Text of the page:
Previously unpublished review of Blumenfeld Studio: New York 1945-1960, Somerset House, London, 2013.
In the 1940s and 1950s, Erwin Blumenfeld was one of the world’s most sought-after photographers. His work was published by the likes of Vogue, LIFE and Harpers Bazaar, and The New York Times named him an ‘outstanding leader in imaginative photography.’ After his mysterious death in 1969 (he is believed to have deliberately induced his heart attack by running up and down Rome’s Spanish Steps) his photographic estate was divided amongst various relatives. Since then, much of his work has remained unseen by the public.
Blumenfeld Studio at Somerset House is one of several new exhibitions to remedy this: Tokyo’s Metropolitan Museum of Photography staged an exhibition in the spring and another is planned at Paris’ Jeu de Paume this autumn. In March 2013, BBC4 presented The Man Who Shot Beautiful Women, a documentary on the photographer’s life. Gradually, Blumenfeld’s legacy is being pulled out of obscurity.
The focus here is on work produced at Blumenfeld’s New York studio. The images are largely commercial; produced for fashion spreads and adverts, they are necessarily steeped in fantasy and aspiration. They seem ideally placed in the elegant surroundings of Somerset House, the home of London Fashion Week. More than 100 photographs hang in the East Wing, all modern digital prints produced at Niépce Museum from the studio positives (which were so faded that the intended look of each image could only be estimated). While it is a shame not to see originals, the new prints are certainly beautiful: crisp, clear and full of glorious colour.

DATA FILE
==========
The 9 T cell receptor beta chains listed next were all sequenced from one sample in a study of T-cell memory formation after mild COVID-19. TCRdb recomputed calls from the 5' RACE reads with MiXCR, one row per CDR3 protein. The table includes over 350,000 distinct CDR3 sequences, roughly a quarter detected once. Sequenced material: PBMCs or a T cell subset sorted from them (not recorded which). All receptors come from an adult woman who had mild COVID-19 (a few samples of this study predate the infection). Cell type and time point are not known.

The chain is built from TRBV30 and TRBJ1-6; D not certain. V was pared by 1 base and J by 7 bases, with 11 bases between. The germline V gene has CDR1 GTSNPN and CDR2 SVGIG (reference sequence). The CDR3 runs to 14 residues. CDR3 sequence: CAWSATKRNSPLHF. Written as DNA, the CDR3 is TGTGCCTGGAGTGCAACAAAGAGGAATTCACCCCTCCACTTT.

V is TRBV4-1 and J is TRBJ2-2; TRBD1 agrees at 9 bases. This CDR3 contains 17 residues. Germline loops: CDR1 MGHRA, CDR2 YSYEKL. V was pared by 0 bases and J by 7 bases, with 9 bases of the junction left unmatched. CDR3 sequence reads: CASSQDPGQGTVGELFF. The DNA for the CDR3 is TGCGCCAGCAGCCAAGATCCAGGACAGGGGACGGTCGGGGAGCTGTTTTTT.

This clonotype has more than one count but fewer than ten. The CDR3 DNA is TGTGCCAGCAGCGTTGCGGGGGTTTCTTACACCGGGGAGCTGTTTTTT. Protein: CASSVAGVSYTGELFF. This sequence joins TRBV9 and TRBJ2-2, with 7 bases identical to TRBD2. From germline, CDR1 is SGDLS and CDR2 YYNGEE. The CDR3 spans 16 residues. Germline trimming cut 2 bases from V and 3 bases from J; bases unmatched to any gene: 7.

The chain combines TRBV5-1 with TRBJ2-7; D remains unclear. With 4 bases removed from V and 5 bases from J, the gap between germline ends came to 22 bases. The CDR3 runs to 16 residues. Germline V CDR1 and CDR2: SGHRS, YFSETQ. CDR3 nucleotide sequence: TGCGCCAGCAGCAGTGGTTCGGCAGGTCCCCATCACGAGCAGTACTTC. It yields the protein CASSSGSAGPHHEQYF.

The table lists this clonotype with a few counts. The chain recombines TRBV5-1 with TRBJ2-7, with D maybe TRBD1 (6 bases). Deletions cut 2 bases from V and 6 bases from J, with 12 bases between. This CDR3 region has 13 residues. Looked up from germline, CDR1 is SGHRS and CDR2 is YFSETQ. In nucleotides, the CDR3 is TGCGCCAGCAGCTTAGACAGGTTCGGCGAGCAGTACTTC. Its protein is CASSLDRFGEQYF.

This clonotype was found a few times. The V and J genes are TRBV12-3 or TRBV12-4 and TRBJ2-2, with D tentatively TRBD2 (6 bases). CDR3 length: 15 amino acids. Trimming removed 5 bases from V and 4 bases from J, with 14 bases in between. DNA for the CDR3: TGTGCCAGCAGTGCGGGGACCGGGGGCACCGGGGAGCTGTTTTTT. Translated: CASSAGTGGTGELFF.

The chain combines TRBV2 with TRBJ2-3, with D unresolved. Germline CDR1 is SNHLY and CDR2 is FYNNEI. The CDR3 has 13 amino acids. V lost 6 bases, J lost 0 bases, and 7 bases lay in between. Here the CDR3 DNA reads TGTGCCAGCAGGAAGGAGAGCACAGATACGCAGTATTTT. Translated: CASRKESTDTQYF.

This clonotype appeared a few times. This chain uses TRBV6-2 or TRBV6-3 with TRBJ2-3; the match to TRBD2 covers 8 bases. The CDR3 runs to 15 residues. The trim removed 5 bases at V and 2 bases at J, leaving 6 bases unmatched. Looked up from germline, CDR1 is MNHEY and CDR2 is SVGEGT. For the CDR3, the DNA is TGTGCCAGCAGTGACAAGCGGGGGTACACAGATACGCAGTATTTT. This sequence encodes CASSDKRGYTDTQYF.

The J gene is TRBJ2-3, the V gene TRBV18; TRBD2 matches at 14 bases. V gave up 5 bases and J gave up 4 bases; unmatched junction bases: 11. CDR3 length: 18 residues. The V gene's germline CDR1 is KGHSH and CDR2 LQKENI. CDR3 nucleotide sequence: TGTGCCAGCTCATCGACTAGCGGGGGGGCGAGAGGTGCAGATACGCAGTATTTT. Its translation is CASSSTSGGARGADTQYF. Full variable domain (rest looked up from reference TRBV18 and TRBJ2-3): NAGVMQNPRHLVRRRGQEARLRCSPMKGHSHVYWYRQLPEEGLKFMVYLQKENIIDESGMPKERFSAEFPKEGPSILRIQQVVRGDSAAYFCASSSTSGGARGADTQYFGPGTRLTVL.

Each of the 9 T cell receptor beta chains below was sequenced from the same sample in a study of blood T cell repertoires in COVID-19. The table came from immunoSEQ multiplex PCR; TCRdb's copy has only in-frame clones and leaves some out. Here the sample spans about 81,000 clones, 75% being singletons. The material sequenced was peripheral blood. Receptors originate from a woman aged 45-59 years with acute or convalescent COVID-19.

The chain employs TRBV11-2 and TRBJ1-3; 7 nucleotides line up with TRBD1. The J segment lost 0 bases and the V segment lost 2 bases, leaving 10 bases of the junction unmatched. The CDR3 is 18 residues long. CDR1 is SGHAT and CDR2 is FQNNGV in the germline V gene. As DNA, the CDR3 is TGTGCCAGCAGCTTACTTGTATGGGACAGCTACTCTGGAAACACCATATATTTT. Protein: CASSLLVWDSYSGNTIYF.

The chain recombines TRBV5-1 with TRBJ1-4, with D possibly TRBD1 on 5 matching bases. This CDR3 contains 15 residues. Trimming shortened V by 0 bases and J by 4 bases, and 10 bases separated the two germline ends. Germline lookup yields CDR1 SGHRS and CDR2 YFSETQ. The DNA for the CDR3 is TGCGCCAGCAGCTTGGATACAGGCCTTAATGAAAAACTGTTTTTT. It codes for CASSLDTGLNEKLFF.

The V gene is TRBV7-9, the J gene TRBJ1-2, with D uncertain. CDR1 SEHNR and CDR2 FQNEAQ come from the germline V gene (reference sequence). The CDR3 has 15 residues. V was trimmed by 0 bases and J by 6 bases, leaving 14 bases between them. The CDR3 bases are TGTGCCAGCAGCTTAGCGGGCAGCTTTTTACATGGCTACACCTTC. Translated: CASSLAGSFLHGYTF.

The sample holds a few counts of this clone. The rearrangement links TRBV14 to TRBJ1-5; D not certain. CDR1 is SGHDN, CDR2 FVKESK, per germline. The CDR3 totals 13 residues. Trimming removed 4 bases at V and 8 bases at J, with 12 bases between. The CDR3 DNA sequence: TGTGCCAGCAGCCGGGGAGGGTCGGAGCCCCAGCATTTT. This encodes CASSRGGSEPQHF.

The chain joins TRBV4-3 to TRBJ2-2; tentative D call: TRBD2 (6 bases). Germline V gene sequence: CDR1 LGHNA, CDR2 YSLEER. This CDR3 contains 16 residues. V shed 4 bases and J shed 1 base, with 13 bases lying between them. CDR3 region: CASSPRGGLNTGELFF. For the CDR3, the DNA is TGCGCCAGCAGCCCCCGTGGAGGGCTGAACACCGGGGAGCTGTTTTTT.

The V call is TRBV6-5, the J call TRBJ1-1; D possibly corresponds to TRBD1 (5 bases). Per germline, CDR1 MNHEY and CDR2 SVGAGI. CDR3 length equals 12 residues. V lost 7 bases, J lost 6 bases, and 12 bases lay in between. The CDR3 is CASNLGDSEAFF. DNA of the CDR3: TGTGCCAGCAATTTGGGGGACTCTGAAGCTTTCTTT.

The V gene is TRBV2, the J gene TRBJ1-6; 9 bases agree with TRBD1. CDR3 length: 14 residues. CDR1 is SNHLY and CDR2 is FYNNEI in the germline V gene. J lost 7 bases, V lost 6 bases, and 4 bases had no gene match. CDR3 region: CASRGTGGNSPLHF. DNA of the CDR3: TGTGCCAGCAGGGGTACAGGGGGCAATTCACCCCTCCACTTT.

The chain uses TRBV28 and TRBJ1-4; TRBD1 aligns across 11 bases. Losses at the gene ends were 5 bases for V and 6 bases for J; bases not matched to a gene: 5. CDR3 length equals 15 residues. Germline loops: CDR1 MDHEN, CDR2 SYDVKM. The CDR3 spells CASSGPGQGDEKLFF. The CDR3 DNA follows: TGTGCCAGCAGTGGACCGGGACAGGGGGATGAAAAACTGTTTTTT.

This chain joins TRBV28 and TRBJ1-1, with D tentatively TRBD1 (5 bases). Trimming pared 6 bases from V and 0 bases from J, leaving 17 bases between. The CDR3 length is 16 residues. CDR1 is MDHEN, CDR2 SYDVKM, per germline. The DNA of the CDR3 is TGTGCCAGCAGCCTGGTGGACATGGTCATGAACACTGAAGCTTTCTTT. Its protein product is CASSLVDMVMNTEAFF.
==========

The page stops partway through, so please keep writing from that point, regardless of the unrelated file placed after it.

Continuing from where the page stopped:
Blumenfeld’s photographs belong to a golden age of haute couture. His models are primped and preened; they occupy an expensive world of bespoke tailoring and silk stockings. Yet Blumenfeld was also an innovator who experimented with technique and style. In the second room, two photographs of the model Davina hang opposite each other. In one, Davina poses, impeccably dressed, in a perfectly focused portrait; in the other, Blumenfeld has distorted the image, reducing it to a rippling blur of colours and shapes. Together, the photographs are a neat summation of the Blumenfeld style.
A number of the artist’s early works are included, including his first magazine cover, for Votre Beauté in 1937. There is a black-and-white portrait of Cecil Beaton, who championed Blumenfeld at Vogue, and a colour portrait of Grace Kelly, lounging in a gold picture frame. Several of Blumenfeld’s fashion films are also shown. These have a strange, otherworldly quality, betraying the influence of Surrealism (a souvenir, perhaps, of Blumenfeld’s early years in Europe, where he was linked with the avant-garde).
Blumenfeld described himself as ‘an amateur […] one who is in love with taking pictures, a free soul who can photograph what he likes and who likes what he photographs’; this enthusiasm is evident at Somerset House. His photographs are bright, enticing and as fresh today as they were more than half a century ago.